In addition, proponents and land managers should refer to the Recovery Plan (where available) or the Conservation Advice (where available) for recovery, mitigation and conservation information.
|EPBC Act Listing Status||Listed as Vulnerable|
|Listing and Conservation Advices||
Commonwealth Conservation Advice for Acacia rhetinocarpa (Neat Wattle) (Threatened Species Scientific Committee (TSSC), 2013fn) [Conservation Advice].
|Recovery Plan Decision||
Recovery Plan required, included on the Commenced List (1/11/2009).
|Adopted/Made Recovery Plans|
Federal Register of
Declaration under s178, s181, and s183 of the Environment Protection and Biodiversity Conservation Act 1999 - List of threatened species, List of threatened ecological communities and List of threatening processes (Commonwealth of Australia, 2000) [Legislative Instrument].
Documents and Websites
|State Listing Status||
|Scientific name||Acacia rhetinocarpa |
|Reference||Transactions and Proceedings of the Royal Society of South Australia 44: 193, t.X (24 Dec. 1920).|
This is an indicative distribution map of the present distribution of the species based on best available knowledge. See map caveat for more information.
From Australian Plant Image Index
View larger image
|Other illustrations||Google Images|
The Neat Wattle is an erect, compact, rounded, resinous shrub growing up to 1.5 m high (Green 1993; Jessop & Toelkin 1986; Orchard & Wilson 2001; Whibley & Symon 1992). Branchlets are hairy and light yellowish-brown in colour, becoming dark grey towards the base (Obst 2005).
Flowers occur as inflorescences of 12 to 15 individual globular, bright yellow flower heads. Legumes (seed pods) are linear, 10 to 35 mm long, 2 to 2.5 mm wide, straight or curved, brown, resinous and glossy with an acute apex. Seeds are positioned longitudinally in the legume and have a fleshy aril (seed cover) (Jessop & Toelken 1986).
The Neat Wattle has a patchy distribution throughout south-eastern South Australia (SA), occurring in the Arno Bay area, Eyre Peninsula, the Curramulka area, Yorke Peninsula, and between Gilberts and Monarto South (Orchard & Wilson 2001).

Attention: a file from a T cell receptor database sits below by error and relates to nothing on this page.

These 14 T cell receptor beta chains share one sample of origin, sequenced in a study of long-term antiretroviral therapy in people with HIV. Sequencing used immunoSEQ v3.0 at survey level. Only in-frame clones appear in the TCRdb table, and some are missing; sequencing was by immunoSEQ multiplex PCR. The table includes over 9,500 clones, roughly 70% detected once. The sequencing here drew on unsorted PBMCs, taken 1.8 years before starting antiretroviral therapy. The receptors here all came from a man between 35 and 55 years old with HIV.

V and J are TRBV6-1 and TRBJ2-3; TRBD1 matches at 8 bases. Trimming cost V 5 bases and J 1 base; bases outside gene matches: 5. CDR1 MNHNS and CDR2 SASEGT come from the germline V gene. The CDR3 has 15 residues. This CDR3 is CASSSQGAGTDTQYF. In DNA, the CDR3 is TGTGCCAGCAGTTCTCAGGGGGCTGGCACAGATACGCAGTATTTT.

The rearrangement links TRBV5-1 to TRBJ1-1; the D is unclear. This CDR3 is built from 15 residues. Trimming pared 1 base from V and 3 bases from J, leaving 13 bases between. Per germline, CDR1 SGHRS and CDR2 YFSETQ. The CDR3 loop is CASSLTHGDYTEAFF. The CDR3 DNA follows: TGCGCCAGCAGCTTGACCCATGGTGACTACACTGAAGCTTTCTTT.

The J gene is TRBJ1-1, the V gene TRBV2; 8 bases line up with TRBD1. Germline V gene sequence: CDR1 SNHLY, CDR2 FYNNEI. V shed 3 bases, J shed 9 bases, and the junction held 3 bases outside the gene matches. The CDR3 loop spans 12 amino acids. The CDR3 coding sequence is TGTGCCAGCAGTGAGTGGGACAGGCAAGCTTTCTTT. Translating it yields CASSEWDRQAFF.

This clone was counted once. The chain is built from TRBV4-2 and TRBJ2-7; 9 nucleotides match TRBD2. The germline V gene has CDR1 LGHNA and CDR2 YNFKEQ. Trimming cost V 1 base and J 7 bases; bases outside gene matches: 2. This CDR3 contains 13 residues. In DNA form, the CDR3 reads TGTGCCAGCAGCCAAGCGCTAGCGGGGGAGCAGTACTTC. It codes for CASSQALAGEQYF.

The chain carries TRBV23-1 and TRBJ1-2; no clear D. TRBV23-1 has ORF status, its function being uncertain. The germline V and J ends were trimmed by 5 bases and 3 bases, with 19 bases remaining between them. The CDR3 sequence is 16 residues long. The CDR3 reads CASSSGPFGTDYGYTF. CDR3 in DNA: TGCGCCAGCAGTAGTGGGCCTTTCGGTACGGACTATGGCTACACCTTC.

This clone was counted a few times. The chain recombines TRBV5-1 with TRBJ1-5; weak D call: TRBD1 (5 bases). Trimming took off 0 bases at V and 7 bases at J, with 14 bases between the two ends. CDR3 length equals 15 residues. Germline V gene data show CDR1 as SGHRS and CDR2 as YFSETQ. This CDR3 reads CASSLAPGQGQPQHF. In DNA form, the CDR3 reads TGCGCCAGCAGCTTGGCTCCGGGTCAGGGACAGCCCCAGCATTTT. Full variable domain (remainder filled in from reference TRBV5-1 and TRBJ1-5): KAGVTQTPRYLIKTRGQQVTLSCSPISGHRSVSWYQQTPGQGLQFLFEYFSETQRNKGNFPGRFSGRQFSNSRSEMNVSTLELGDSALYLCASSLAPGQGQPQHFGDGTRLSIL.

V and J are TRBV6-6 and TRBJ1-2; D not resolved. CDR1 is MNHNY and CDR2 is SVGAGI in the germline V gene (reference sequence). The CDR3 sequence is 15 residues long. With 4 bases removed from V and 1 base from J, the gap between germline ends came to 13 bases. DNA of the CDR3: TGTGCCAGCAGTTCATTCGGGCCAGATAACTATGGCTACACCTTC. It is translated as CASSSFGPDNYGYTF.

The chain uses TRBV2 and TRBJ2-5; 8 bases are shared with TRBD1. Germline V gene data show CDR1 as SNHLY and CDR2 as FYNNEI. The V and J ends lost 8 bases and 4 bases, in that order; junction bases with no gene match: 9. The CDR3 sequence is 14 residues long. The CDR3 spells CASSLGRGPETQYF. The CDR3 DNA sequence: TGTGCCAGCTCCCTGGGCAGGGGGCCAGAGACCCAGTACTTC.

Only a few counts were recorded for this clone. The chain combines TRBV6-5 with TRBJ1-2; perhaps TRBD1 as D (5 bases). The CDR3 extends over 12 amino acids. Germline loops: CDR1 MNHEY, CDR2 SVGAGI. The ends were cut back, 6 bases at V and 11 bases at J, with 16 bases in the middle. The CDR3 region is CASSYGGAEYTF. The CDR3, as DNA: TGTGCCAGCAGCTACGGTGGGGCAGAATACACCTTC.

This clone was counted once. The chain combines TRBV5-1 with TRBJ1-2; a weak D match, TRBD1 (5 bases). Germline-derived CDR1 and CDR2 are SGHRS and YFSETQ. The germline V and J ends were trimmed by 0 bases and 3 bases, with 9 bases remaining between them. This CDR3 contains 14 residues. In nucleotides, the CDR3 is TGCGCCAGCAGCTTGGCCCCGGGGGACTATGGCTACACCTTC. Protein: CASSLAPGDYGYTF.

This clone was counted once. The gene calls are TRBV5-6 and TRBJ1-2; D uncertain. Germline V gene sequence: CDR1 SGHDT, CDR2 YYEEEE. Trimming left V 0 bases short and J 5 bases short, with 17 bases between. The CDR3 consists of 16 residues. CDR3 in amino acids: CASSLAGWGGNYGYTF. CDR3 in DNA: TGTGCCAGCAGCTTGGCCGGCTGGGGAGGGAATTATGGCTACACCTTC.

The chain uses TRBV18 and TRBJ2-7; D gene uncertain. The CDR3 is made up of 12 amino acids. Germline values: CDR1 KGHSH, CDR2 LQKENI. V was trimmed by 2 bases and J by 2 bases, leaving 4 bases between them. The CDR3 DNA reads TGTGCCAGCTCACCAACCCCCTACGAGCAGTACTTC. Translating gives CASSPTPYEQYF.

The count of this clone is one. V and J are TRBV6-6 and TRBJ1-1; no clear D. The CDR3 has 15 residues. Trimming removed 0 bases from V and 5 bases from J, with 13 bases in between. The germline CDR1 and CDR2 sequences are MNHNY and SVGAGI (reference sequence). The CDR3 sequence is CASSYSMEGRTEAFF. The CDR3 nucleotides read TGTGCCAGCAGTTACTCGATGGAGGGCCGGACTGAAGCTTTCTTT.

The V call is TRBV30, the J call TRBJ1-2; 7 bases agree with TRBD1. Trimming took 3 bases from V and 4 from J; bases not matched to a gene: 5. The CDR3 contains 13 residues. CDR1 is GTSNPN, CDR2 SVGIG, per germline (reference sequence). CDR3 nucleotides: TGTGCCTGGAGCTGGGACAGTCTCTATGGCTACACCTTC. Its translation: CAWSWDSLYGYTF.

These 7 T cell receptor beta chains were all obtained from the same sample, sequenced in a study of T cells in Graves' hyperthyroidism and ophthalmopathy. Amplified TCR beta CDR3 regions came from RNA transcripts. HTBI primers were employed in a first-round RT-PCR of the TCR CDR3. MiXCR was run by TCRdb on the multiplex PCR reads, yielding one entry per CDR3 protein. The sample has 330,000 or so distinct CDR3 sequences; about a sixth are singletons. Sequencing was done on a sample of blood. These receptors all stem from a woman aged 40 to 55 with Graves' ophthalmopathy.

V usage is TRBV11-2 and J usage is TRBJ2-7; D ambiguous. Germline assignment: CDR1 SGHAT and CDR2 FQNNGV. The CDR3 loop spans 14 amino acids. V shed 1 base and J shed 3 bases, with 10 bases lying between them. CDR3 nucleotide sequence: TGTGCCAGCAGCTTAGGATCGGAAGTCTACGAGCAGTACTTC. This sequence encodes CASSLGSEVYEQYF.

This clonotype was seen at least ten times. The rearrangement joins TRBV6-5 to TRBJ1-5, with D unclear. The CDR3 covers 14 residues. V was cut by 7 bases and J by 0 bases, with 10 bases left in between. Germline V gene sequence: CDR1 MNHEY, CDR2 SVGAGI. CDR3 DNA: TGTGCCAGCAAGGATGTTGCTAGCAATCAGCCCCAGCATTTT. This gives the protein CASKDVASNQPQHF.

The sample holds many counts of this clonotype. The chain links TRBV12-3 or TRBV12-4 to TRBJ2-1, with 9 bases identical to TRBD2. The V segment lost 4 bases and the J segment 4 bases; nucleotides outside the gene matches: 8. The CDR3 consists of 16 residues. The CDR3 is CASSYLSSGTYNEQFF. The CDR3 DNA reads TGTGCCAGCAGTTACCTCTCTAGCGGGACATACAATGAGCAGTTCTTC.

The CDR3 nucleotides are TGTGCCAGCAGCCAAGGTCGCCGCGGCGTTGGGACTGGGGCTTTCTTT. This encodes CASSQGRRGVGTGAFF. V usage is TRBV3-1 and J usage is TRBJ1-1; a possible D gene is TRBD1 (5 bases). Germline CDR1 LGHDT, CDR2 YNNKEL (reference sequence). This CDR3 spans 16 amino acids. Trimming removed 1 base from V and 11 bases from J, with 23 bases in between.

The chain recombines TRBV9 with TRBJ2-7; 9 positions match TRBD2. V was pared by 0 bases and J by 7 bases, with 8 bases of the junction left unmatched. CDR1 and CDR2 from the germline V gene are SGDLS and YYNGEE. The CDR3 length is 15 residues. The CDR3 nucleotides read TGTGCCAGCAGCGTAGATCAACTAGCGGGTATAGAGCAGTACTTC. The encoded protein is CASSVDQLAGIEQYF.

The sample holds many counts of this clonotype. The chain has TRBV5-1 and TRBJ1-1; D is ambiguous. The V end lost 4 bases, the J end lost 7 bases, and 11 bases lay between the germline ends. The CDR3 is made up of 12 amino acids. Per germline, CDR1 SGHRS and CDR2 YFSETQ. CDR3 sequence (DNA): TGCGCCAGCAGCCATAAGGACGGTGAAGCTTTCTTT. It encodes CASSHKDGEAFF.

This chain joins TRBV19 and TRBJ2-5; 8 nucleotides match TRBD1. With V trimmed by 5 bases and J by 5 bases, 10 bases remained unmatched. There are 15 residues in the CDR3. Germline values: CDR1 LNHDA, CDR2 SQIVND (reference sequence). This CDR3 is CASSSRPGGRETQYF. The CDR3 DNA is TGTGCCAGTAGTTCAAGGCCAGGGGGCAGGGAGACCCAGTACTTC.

The species' extent of occurrence in 2005 was calculated to be 4976.3 km2 (Obst 2005).
The Neat Wattle is cultivated at the Australian National Botanic Gardens, Canberra; Burrendong Arboretum, Wellington, NSW; the Royal Botanic Gardens, Sydney; the Botanic Gardens of Adelaide, the Society for Growing Australian Plants Study Group (Meredith & Richardson 1990) and Mt Annan Botanic Gardens, NSW (Davies 1992).
Populations of the Neat Wattle occur discontinuously throughout the species' range. They can be grouped roughly based on the following locations.
Lower Murray and Mt Lofty Ranges
In this region, there are nine known populations of the Neat Wattle; three in conservation reserves, at least three on private land, two on roadsides and one on a railway reserve (Davies 1992).
On Yorke Peninsula, most populations are confined to a 25 km2 area west of Pine Point and a 10 km2 area north-west of Point Vincent. A total population of 200—300 plants was estimated in a 1988 survey; however, the current total abundance is not known. The largest Yorke Peninsula population contains about 100, mostly healthy, plants (Green 1993).
On Eyre Peninsula all known populations occur on road reserves, except for a population of several hundred plants in Coopana Water Reserve (Davies 1992). Over 1000 plants occur on roadsides between Arno Bay and Cowell (Briggs 1987 pers. comm. cited in Davies 1992). A collection from Hambridge National Park (correct title Hambridge Conservation Park) was not refound when the reserve was searched for this species (Davies 1992).
The vast majority of Neat Wattle populations occur on roadsides or private land. Davies (2000d) reported that approximately 591 plants occurred in Ferries-McDonald Conservation Park in the Lower Murray and Mt Lofty Ranges region.
The Neat Wattle usually grows in open scrub on calcareous sand, sandy loam, red shallow porous loam or grey-brown calcareous loamy earths (Orchard & Wilson 2001; Whibley & Symon 1992). Average, annual rainfall across the species' distribution is 250-350 mm (Whibley & Symon 1992). There are some region-specific habitat characteristics that are detailed below:
Lower Murray and Mt Lofty Ranges
In this region, the Neat Wattle grows in dark grey to brown, sandy loams of pH 7, that are frequently scattered where limestone nodules occur. The species is found on the undulating floors of large, shallow, broad depressions, and on the gentle, west to north-east facing slopes of low, broad ridges (Davies 1992). Vegetation associations in the region include (Davies 1992):
- low-woodland of Black Mallee (Eucalyptus porosa) with a sparse open shrub layer dominated by Neat Wattle and Gold Dust Wattle (Acacia acinacea) and an open ground strata dominated by Lepidospermum sp., Stipa elegantissima and exotic herbs